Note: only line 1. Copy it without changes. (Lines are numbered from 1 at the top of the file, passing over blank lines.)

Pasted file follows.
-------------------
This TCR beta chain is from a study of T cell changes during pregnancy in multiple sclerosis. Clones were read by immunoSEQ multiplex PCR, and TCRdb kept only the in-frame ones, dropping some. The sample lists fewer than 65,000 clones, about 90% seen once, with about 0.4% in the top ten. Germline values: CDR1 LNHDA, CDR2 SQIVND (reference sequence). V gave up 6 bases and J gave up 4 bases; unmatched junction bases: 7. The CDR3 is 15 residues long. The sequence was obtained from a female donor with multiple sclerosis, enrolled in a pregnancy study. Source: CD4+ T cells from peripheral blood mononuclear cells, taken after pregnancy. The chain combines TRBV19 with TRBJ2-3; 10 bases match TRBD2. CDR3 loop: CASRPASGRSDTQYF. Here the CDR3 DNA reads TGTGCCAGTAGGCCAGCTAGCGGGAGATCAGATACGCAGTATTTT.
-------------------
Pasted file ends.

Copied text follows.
This TCR beta chain is from a study of T cell changes during pregnancy in multiple sclerosis. Clones were read by immunoSEQ multiplex PCR, and TCRdb kept only the in-frame ones, dropping some. The sample lists fewer than 65,000 clones, about 90% seen once, with about 0.4% in the top ten. Germline values: CDR1 LNHDA, CDR2 SQIVND (reference sequence). V gave up 6 bases and J gave up 4 bases; unmatched junction bases: 7. The CDR3 is 15 residues long. The sequence was obtained from a female donor with multiple sclerosis, enrolled in a pregnancy study. Source: CD4+ T cells from peripheral blood mononuclear cells, taken after pregnancy. The chain combines TRBV19 with TRBJ2-3; 10 bases match TRBD2. CDR3 loop: CASRPASGRSDTQYF. Here the CDR3 DNA reads TGTGCCAGTAGGCCAGCTAGCGGGAGATCAGATACGCAGTATTTT.